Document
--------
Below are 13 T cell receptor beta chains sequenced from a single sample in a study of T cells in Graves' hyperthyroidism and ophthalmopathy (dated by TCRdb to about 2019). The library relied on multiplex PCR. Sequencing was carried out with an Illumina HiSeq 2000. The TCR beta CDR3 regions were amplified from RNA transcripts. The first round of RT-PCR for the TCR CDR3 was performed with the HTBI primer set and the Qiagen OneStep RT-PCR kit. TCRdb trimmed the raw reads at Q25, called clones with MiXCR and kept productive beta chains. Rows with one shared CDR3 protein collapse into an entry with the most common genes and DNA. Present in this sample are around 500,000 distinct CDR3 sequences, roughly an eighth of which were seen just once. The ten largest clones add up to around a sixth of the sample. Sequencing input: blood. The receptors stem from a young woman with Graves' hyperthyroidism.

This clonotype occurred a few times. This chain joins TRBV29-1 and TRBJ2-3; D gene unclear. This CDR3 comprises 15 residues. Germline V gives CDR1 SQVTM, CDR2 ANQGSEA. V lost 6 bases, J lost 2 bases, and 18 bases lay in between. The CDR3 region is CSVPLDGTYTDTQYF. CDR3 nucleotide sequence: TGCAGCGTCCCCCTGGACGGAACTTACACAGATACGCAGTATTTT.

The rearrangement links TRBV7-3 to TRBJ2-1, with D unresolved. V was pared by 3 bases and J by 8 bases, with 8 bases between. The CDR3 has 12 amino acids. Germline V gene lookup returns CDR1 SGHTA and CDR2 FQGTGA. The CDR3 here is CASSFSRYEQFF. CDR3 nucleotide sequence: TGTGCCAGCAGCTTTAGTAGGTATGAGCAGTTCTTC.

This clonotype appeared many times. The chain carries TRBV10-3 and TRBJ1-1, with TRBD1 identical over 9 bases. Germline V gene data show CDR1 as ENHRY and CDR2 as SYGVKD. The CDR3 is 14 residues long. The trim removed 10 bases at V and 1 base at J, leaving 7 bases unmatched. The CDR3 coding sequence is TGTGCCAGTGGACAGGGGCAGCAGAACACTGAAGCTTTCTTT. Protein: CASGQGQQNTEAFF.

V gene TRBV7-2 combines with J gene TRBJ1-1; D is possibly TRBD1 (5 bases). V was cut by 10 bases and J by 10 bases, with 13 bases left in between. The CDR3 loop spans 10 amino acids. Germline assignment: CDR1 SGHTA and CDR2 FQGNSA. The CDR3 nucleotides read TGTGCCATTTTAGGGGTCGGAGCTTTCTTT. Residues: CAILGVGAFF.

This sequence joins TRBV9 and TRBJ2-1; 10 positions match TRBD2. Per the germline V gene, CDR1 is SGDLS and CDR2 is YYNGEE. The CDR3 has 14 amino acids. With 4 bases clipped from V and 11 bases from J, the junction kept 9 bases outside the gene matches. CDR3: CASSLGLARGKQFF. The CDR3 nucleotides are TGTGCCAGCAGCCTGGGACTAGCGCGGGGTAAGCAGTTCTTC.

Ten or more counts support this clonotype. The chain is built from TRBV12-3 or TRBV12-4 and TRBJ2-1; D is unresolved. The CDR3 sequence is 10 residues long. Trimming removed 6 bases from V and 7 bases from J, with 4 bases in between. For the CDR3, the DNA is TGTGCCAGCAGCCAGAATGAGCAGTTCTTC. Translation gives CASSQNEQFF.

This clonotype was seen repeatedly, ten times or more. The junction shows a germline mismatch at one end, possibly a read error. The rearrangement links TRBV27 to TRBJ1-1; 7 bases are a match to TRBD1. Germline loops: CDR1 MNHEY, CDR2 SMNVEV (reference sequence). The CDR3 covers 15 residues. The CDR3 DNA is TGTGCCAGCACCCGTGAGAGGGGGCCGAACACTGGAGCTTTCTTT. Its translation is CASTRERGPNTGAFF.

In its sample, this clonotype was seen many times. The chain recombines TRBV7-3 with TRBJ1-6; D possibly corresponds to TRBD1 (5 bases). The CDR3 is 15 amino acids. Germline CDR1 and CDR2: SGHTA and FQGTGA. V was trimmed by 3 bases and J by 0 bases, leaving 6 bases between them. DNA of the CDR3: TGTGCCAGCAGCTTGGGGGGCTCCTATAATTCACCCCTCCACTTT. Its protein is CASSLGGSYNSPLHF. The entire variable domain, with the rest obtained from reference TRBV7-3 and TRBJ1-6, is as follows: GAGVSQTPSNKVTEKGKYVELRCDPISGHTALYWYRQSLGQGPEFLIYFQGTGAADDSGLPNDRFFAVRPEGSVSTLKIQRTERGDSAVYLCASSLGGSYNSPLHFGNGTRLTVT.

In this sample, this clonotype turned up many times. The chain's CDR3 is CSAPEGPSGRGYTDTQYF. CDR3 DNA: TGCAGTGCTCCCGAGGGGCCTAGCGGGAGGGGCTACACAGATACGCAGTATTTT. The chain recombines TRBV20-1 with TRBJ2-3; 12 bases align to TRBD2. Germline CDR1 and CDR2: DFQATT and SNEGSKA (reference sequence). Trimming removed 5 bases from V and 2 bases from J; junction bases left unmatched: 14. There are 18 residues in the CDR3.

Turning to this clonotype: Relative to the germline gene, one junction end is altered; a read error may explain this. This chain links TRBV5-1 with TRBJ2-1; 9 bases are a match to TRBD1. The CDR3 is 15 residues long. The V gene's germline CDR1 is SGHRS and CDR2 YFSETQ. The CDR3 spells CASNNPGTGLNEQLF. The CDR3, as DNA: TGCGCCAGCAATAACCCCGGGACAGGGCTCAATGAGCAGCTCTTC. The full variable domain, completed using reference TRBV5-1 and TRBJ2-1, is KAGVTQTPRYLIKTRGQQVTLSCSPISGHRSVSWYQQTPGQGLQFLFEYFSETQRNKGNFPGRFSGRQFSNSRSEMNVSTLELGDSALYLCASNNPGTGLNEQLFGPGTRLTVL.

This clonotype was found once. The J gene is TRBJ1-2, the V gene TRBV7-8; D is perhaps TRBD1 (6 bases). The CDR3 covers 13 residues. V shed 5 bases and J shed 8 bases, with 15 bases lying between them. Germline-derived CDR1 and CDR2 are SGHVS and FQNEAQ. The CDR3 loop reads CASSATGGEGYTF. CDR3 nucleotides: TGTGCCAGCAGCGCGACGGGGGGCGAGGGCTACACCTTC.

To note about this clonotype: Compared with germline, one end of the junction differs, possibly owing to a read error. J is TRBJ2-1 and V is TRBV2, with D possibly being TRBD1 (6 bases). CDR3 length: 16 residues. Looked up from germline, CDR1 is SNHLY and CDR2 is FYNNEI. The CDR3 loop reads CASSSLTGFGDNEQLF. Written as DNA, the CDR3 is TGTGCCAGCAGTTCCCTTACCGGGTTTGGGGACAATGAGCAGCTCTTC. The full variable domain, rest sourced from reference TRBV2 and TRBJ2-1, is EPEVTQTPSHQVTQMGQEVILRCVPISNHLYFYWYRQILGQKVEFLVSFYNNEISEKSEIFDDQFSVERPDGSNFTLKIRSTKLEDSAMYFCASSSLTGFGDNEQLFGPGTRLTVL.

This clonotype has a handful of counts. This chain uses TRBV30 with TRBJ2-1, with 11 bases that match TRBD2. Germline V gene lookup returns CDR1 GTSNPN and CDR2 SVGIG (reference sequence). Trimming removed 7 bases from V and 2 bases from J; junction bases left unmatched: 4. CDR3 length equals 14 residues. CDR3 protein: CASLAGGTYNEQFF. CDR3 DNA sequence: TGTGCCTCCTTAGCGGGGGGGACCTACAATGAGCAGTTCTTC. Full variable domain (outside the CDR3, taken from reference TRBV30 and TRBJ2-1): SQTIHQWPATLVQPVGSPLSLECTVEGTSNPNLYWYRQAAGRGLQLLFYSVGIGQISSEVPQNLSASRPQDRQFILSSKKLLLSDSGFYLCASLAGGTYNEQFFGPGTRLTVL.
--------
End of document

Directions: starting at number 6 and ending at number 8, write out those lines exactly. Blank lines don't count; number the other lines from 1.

This sequence joins TRBV9 and TRBJ2-1; 10 positions match TRBD2. Per the germline V gene, CDR1 is SGDLS and CDR2 is YYNGEE. The CDR3 has 14 amino acids. With 4 bases clipped from V and 11 bases from J, the junction kept 9 bases outside the gene matches. CDR3: CASSLGLARGKQFF. The CDR3 nucleotides are TGTGCCAGCAGCCTGGGACTAGCGCGGGGTAAGCAGTTCTTC.

Ten or more counts support this clonotype. The chain is built from TRBV12-3 or TRBV12-4 and TRBJ2-1; D is unresolved. The CDR3 sequence is 10 residues long. Trimming removed 6 bases from V and 7 bases from J, with 4 bases in between. For the CDR3, the DNA is TGTGCCAGCAGCCAGAATGAGCAGTTCTTC. Translation gives CASSQNEQFF.

This clonotype was seen repeatedly, ten times or more. The junction shows a germline mismatch at one end, possibly a read error. The rearrangement links TRBV27 to TRBJ1-1; 7 bases are a match to TRBD1. Germline loops: CDR1 MNHEY, CDR2 SMNVEV (reference sequence). The CDR3 covers 15 residues. The CDR3 DNA is TGTGCCAGCACCCGTGAGAGGGGGCCGAACACTGGAGCTTTCTTT. Its translation is CASTRERGPNTGAFF.